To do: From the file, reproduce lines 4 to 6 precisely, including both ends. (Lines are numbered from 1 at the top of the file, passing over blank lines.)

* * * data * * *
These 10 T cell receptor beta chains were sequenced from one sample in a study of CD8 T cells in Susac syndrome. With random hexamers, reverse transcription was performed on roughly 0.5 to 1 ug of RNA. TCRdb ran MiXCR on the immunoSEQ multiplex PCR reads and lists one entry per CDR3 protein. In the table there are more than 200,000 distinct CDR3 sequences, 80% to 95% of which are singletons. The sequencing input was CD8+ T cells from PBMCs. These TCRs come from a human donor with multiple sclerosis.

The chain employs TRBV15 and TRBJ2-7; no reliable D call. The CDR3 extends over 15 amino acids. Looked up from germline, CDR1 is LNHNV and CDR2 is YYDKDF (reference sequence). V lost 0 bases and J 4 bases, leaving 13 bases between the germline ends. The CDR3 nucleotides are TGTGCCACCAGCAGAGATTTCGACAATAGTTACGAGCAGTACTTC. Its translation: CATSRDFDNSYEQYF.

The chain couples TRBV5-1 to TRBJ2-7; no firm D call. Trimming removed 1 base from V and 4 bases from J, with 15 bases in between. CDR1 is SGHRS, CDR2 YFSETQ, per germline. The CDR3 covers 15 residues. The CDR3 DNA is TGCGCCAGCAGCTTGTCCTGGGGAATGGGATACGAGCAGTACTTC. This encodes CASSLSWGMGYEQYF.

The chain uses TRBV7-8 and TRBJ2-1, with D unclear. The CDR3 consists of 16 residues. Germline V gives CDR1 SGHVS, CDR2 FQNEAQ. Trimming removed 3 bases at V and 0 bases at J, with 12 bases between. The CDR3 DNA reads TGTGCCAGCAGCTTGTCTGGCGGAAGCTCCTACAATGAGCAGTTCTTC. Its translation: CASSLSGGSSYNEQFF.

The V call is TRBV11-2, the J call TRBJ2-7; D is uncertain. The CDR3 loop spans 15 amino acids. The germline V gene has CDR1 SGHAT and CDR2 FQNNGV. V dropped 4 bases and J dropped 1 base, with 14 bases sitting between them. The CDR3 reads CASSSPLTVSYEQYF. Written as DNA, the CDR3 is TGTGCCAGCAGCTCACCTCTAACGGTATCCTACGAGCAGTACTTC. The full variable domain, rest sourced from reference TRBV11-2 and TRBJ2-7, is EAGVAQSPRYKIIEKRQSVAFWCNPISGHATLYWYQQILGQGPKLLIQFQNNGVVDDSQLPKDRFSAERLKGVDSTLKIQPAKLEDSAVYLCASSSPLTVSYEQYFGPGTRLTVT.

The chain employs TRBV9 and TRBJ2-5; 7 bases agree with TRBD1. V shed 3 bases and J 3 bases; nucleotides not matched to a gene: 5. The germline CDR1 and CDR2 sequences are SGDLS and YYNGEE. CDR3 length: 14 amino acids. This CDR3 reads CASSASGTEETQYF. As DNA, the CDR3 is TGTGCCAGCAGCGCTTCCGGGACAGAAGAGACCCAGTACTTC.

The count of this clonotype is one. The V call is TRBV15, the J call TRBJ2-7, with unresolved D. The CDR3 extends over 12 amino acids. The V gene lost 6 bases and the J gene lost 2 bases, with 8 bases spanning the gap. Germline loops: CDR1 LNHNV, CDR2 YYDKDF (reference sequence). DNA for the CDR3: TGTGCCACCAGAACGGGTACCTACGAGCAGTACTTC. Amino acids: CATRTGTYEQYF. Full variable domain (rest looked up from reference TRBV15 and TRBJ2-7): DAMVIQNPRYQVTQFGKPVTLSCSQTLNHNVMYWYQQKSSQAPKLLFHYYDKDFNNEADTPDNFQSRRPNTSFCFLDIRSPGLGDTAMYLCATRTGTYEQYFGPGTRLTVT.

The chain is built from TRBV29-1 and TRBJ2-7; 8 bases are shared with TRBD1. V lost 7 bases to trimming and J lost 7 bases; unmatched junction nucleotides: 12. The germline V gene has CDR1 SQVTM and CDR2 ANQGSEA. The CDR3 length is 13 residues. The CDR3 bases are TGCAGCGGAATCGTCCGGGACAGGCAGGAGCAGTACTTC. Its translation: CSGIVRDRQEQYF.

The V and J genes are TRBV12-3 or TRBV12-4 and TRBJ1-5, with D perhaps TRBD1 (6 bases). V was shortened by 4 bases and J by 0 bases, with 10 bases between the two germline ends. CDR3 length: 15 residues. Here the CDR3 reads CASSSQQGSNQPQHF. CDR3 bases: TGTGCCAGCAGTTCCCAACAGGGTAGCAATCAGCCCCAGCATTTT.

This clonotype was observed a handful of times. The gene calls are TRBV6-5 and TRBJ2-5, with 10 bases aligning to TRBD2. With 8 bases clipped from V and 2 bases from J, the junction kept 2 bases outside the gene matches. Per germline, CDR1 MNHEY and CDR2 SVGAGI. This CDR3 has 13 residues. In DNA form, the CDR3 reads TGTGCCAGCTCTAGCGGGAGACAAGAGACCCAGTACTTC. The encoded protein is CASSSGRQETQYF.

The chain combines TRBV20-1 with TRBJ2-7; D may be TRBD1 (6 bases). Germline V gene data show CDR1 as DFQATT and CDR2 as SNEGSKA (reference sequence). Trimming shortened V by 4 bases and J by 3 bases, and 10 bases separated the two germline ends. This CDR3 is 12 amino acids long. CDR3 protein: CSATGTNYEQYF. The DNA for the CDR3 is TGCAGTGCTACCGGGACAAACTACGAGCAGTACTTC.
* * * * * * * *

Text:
The chain uses TRBV7-8 and TRBJ2-1, with D unclear. The CDR3 consists of 16 residues. Germline V gives CDR1 SGHVS, CDR2 FQNEAQ. Trimming removed 3 bases at V and 0 bases at J, with 12 bases between. The CDR3 DNA reads TGTGCCAGCAGCTTGTCTGGCGGAAGCTCCTACAATGAGCAGTTCTTC. Its translation: CASSLSGGSSYNEQFF.

The V call is TRBV11-2, the J call TRBJ2-7; D is uncertain. The CDR3 loop spans 15 amino acids. The germline V gene has CDR1 SGHAT and CDR2 FQNNGV. V dropped 4 bases and J dropped 1 base, with 14 bases sitting between them. The CDR3 reads CASSSPLTVSYEQYF. Written as DNA, the CDR3 is TGTGCCAGCAGCTCACCTCTAACGGTATCCTACGAGCAGTACTTC. The full variable domain, rest sourced from reference TRBV11-2 and TRBJ2-7, is EAGVAQSPRYKIIEKRQSVAFWCNPISGHATLYWYQQILGQGPKLLIQFQNNGVVDDSQLPKDRFSAERLKGVDSTLKIQPAKLEDSAVYLCASSSPLTVSYEQYFGPGTRLTVT.

The chain employs TRBV9 and TRBJ2-5; 7 bases agree with TRBD1. V shed 3 bases and J 3 bases; nucleotides not matched to a gene: 5. The germline CDR1 and CDR2 sequences are SGDLS and YYNGEE. CDR3 length: 14 amino acids. This CDR3 reads CASSASGTEETQYF. As DNA, the CDR3 is TGTGCCAGCAGCGCTTCCGGGACAGAAGAGACCCAGTACTTC.